Football is one of those sports where talent often runs in the family. Archie, Peyton, and Eli Manning, Howie and Chris Long, Kellen and Kellen Winslow—the list of NFL families is lengthy. Harvard football is no exception to this trend, as the Crimson can say it has a player whose family heirloom is a football. Hailing from Oxnard, California, freshman defensive back Brian Owusu is the second oldest in a family of five standout athletes.
When Lance Armstrong won his record-breaking seventh Tour de France championship in 2005, Chris Hong was playing the violin, not giving a moment’s thought to cycling. Now, four years later in Hong’s senior year at Harvard, his stringed instruments have been pushed to the wayside for handlebars and a saddle, and cycling has become his new, and favorite, tune.
Nearly 20 years ago, the trimaran Great American capsized off the Cape of Good Hope. No one knew that 20 years after his rescue, the sole skipper of the Great American would not only succeed on an equally extensive and fatiguing expedition, but would set two milestones along the way. In March 2009, Harvard alum Rich Wilson ’78, MBA ’82 became the first American and the oldest person to ever complete the Vendee Globe sailing race, a four-month expedition in which sailors travel around the world, starting and finishing in France.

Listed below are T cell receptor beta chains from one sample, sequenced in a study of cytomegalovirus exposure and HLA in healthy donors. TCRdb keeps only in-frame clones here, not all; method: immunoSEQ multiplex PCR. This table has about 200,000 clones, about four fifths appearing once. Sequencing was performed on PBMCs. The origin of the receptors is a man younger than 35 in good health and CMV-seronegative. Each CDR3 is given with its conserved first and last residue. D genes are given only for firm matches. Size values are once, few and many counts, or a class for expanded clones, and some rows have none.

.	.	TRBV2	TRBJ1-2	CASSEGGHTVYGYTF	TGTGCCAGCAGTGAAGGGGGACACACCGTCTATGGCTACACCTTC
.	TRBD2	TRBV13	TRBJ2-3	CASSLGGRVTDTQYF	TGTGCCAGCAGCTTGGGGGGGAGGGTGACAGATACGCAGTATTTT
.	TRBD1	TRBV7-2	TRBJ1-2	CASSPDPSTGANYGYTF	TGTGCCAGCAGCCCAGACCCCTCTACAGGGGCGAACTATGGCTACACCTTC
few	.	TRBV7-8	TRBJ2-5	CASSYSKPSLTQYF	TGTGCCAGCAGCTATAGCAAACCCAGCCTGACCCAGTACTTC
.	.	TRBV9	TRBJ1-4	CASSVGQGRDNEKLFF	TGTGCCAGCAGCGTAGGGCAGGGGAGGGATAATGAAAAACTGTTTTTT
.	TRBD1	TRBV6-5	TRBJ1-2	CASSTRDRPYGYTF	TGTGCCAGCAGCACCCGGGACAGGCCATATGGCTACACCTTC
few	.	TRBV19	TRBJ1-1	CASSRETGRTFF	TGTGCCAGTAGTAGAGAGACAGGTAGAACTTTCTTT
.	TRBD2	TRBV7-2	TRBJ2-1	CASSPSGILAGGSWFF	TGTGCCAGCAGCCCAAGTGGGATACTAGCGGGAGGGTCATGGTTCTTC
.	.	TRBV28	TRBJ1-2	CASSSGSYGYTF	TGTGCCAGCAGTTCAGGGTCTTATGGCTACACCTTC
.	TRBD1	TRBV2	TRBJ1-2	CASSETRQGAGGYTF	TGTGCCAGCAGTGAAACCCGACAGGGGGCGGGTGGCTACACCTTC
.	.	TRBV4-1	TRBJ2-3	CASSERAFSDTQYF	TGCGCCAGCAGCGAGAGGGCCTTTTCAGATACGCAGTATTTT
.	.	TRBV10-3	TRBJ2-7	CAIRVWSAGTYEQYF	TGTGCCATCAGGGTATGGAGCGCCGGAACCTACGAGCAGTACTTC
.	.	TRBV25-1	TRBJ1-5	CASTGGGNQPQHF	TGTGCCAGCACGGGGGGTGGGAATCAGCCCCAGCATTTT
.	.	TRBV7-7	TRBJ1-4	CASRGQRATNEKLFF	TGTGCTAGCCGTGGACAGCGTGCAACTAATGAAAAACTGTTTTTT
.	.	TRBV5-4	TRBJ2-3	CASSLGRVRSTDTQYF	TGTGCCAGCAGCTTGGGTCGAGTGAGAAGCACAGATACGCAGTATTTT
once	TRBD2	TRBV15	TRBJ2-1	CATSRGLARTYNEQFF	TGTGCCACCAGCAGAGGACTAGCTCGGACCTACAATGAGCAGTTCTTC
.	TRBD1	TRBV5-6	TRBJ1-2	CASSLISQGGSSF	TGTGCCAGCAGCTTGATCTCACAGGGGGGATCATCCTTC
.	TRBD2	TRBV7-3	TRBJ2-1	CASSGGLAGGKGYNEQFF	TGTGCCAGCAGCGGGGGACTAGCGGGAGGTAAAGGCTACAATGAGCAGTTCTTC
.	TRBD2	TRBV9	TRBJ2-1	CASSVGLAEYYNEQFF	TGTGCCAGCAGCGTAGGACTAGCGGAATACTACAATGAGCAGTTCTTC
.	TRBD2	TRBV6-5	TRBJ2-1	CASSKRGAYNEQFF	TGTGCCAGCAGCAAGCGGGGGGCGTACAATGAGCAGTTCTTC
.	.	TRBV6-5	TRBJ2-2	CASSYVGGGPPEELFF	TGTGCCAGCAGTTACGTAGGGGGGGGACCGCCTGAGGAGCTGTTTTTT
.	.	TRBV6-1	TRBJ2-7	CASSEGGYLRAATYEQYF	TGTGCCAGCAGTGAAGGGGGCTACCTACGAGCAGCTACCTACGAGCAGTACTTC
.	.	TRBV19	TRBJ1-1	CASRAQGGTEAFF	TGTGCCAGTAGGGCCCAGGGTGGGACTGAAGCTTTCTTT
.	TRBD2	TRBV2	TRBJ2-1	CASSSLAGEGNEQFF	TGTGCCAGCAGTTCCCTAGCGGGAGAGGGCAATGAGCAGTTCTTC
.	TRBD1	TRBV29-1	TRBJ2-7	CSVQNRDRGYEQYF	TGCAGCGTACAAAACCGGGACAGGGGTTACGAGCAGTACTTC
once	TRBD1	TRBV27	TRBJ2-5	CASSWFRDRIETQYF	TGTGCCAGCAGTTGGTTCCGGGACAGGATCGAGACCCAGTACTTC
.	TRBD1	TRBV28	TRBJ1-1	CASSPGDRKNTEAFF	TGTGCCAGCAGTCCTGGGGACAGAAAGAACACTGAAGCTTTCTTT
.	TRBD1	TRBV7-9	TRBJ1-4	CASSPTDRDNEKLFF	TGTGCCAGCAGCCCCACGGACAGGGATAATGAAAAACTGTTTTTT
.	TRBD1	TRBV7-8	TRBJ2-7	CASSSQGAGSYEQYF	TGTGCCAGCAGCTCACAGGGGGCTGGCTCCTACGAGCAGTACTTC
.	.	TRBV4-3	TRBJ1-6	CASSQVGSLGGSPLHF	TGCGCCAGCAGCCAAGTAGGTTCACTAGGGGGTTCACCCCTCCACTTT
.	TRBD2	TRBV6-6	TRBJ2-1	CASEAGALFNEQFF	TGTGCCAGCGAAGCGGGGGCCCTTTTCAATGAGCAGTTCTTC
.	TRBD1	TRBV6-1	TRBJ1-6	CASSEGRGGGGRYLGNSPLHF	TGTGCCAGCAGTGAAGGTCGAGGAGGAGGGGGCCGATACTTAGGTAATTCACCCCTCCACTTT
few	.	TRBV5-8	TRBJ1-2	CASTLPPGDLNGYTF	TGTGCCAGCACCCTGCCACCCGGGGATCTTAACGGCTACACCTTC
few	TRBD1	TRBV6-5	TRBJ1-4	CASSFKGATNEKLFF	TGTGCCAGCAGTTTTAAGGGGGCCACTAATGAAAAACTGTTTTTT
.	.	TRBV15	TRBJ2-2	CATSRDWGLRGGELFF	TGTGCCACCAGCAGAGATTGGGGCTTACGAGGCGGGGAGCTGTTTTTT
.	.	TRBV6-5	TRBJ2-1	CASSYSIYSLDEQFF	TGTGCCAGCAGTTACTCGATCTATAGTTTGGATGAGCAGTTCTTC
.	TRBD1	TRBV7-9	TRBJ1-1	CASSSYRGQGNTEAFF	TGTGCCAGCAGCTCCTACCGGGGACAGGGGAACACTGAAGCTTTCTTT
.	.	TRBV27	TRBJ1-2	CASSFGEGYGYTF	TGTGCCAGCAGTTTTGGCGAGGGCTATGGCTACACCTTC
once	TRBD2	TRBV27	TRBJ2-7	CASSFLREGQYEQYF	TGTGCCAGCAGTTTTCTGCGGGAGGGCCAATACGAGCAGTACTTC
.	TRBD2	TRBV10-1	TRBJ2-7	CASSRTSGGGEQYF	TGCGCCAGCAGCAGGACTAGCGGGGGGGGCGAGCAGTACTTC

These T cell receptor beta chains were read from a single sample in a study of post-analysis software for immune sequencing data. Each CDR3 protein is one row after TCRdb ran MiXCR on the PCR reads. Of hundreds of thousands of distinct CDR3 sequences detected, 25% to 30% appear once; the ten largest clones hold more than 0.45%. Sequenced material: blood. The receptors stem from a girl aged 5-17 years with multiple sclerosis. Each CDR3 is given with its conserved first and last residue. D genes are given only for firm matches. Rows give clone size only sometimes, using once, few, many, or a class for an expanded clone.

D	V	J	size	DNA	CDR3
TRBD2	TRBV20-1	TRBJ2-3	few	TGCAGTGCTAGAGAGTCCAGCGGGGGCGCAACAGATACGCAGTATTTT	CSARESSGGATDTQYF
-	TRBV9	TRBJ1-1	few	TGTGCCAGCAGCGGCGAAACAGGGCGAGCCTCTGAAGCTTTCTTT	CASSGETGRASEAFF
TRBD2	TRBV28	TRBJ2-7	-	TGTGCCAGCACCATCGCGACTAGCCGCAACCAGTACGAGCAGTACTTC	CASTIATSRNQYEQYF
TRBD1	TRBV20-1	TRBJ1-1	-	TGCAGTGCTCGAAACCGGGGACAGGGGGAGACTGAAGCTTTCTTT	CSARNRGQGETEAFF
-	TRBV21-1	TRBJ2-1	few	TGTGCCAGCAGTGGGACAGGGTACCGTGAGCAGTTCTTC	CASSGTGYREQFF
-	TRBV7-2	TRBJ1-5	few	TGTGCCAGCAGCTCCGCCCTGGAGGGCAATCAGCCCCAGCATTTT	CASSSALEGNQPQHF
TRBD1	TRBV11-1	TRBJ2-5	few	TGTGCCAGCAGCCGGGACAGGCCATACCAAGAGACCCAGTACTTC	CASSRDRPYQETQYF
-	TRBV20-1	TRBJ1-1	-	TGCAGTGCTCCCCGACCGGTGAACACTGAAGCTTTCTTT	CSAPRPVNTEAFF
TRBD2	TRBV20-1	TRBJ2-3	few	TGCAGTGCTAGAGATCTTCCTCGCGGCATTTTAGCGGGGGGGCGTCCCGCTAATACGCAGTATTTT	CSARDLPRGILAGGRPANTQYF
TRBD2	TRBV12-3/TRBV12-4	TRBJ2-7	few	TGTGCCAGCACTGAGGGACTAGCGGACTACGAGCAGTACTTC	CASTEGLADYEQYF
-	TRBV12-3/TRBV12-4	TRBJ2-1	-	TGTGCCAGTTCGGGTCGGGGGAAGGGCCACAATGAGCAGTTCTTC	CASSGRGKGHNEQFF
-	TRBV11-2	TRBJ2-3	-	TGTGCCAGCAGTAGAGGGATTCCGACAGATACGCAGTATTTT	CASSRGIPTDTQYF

Giving up on a dream is never an easy thing to do. Just ask Andrew Berry ’09, Harvard’s three-time All-Ivy cornerback and 2008 preseason All-American. A star on and off the field, Berry also ranked among his graduating class’ top five percent in GPA and was Director of the Cambridge Youth Enrichment Program during his time at Harvard. Though he dreamed of playing professional football, Berry was not selected by a pro team in the highly-competitive NFL draft last April. He received a tryout offer from the Washington Redskins, but almost immediately after he arrived at their minicamp, he was sent home with a herniated disk in his back. Berry knew then that his dream of playing pro ball was over.